The Monroe Park SGA announced last week that they are no longer accepting funding applications for this semester after draining a total budget of $427,000.
As a result, student organizations who have yet to apply for events happening in the next three months are left without the ability to receive money from the school.
SGA Appropriations Committee chair Vivek Patel said this outcome is the result of several factors including inadequate student activity fees, state budget cuts and his reformation of the bylaws allowing the appropriations committee more autonomy throughout the funding allocations process.
By October 2014, the SGA had used all of their original $227,000 budget, which was intended to last all year. Although this hasn’t happened in the last five years, the SGA was prepared for the situation and immediately passed a $200,000 reserve spending bill on Nov. 3.
Previously, the SGA senate would vote on an organization’s funding proposal, then moved to the appropriations committee for further review before finally passing the proposal back to the senate for final approval.
This year, Patel proposed and followed through with changes to the SGA bylaws that allows his committee to strictly handle funding requests.
“That decreased the timeline by about two weeks,” Patel said. “Additionally, I went into my hearing processes and made them more efficient by turning 15 minutes-per-student-org into about half of that; it takes 8 minutes. So I’m seeing twice as many student orgs.”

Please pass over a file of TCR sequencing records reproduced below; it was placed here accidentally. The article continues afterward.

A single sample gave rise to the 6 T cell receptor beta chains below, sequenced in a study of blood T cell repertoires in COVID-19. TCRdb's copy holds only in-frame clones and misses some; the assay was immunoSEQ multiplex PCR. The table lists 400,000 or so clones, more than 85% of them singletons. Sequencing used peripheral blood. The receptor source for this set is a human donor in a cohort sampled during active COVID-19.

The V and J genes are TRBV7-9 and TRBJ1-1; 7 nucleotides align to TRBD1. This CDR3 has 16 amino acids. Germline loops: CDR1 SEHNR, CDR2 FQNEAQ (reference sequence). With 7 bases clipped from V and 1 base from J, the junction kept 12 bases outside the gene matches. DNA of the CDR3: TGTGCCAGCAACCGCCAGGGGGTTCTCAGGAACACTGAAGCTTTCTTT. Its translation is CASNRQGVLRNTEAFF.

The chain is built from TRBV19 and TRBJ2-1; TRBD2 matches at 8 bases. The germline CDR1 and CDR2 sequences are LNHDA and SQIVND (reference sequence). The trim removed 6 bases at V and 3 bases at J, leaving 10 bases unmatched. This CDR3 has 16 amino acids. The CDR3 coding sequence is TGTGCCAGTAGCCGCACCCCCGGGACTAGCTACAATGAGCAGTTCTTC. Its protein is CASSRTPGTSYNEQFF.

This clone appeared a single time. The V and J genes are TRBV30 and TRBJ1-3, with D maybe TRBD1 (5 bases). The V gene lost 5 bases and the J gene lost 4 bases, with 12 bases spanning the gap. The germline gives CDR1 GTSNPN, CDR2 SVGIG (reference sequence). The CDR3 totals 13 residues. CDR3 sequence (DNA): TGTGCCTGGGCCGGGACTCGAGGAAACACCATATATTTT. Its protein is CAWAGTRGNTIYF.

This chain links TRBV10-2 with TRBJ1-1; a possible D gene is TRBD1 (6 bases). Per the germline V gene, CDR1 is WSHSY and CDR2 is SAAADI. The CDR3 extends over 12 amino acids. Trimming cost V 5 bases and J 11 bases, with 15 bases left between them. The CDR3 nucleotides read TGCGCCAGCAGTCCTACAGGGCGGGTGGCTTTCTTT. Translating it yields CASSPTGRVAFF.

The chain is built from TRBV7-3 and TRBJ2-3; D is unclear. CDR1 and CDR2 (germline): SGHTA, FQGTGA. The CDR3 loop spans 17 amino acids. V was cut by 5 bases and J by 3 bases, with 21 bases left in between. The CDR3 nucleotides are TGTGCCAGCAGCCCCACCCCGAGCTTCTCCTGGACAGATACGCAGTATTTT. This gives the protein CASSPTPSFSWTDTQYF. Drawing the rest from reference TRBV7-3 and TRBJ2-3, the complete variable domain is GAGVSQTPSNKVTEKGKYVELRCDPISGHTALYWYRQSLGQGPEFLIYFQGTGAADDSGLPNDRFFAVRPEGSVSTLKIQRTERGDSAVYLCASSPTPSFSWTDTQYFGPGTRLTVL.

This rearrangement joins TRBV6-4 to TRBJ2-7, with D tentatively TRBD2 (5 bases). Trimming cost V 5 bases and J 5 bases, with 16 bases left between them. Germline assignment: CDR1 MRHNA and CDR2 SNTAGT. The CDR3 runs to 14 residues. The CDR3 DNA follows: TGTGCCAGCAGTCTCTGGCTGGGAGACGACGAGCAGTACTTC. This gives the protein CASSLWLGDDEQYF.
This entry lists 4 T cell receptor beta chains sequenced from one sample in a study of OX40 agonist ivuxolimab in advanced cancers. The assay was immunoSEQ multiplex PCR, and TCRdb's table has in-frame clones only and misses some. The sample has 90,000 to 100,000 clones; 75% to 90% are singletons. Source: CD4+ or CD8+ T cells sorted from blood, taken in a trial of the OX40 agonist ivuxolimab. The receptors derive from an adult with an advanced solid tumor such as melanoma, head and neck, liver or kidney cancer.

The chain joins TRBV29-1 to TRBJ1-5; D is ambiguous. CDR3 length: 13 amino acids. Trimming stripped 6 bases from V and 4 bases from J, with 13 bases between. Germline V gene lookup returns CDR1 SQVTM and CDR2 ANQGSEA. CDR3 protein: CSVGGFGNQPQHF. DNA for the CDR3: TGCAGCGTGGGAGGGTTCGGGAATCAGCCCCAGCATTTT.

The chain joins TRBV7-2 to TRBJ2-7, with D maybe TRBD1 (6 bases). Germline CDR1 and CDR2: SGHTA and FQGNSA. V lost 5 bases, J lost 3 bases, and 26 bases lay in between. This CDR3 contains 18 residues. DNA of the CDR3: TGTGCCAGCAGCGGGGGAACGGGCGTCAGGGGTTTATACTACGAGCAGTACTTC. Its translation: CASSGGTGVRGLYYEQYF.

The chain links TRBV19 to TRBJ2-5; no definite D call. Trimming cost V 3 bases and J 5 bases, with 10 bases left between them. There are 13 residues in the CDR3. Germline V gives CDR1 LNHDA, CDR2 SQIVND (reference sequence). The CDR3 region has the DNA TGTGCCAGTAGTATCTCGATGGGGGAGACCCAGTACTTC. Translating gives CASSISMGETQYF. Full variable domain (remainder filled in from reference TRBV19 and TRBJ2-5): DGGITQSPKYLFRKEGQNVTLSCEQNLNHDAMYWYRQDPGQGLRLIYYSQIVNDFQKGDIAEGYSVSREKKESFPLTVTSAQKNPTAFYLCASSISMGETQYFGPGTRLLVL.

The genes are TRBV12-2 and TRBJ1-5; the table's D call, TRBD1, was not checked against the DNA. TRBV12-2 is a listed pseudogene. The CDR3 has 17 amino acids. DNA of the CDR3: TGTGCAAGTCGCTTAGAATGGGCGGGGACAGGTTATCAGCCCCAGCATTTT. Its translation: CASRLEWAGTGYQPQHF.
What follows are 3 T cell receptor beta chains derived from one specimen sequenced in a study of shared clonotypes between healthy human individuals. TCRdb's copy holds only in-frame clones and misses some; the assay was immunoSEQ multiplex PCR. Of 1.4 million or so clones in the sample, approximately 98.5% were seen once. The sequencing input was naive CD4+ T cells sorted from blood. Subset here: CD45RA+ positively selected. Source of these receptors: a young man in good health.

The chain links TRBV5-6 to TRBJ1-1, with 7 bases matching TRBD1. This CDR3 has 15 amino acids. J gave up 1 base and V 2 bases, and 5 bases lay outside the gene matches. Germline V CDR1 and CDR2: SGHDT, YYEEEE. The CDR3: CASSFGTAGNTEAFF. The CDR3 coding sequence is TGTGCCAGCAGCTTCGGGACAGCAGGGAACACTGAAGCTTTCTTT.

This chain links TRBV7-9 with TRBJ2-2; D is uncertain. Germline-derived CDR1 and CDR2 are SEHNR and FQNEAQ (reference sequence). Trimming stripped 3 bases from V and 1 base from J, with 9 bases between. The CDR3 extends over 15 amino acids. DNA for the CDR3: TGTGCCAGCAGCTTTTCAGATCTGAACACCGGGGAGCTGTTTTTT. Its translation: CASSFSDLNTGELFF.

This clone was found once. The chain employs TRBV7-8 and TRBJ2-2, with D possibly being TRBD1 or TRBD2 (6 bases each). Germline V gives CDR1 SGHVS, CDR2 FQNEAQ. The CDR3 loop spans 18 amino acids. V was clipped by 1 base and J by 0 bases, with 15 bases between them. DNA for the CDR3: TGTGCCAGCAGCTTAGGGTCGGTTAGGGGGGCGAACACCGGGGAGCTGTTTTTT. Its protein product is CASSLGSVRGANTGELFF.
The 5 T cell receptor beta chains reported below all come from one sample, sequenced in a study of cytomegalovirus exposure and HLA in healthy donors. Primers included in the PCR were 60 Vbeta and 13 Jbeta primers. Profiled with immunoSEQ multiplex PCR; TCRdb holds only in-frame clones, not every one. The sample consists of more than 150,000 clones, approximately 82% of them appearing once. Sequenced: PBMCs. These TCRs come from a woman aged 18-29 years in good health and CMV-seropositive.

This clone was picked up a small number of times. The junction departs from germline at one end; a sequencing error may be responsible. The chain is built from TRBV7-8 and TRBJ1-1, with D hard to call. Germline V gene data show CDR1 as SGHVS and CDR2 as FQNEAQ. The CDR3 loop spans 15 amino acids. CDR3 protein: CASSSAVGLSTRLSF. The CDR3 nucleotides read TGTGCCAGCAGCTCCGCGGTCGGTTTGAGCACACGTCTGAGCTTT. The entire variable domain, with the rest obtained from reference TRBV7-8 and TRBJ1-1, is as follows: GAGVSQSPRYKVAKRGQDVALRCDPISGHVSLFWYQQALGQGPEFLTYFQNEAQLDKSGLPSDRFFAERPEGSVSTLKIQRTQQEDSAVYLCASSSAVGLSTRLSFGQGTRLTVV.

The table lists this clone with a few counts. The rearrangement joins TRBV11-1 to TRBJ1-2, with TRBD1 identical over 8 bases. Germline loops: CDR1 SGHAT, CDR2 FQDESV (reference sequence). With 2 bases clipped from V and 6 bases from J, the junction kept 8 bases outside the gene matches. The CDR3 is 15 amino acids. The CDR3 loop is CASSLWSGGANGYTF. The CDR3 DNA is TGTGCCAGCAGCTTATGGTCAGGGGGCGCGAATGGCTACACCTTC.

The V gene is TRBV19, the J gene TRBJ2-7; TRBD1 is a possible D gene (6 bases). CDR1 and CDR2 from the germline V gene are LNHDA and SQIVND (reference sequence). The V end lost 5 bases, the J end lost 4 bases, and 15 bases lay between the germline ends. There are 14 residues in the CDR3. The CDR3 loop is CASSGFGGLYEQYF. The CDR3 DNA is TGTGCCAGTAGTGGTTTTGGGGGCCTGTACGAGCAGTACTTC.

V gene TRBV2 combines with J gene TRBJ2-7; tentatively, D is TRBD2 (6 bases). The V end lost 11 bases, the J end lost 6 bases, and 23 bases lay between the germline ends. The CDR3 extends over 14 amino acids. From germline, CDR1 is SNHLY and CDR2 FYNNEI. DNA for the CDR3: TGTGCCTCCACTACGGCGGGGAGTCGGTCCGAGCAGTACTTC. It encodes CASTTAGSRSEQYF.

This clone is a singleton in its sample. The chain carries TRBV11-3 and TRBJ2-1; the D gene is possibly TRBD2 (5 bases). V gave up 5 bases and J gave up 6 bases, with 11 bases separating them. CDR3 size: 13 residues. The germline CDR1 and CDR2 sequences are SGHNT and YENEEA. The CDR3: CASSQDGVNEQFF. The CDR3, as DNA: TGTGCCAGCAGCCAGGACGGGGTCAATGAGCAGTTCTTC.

This shift in funding jurisdiction from the senate to the appropriations committee comes at the cost of the senate now having complete oversight of the committee’s bylaws. Patel did not detail what, if any, changes the senate has implemented.
Students also do not receive their funding on a first-come, first-serve basis anymore. Instead, the appropriations committee operates by a timeline. This means that organizations who submit funding requests months in advance, could be a lower priority than an organization who applied much later, but needs the money sooner.
“That’s actually something that we’re looking to improve upon as well,” Patel said. “It seems to me it would be much more fair if we had it on a first-come, first-serve basis across the board. So this is actually something I’m looking to change in the bylaws now.”
Currently, each VCU student pays a $45 student activity fee that is included with their tuition, the added total of which combines to about $2 million.
This amount is then distributed between the Student Media Center, the SGA Appropriations Committee, the Programming Commission and the Student Activities Advisory. This year, the SGA received an allocation of $646,384.20.
Patel claims that the fee, which was implemented 15 years ago, is no longer adequate for the amount of student organizations who seek funding from the SGA.
“At that time, there were somewhere between 300 and 350 student orgs,” Patel said. “Fifteen years later, if you throw in inflation, the price of good and services goes up, and you also add in that we have another 200 student orgs — we’re about 540 now — but the student activity fee has not changed.”
Patel hopes that there will be a reexamination of the student activities fee that may better provide for all the organizations at VCU that ask for funding through SGA.
Since last year, Patel said the number of funding requests has tripled.
He explained that a possible cause for this drastic increase is a direct result of state budget cuts.
The university announced last year that the state would reduce VCU’s funding by $21 million to help cover a government deficit. As a result, there were student organizations that relied on a portion of this money to operate, and consequently had to apply for money through the SGA instead.
“I stand behind every decision that has been made by the committee so far,” Patel said. “Every dollar that we give to an organization is rightfully spent and I’m more than willing to provide the records that show that.”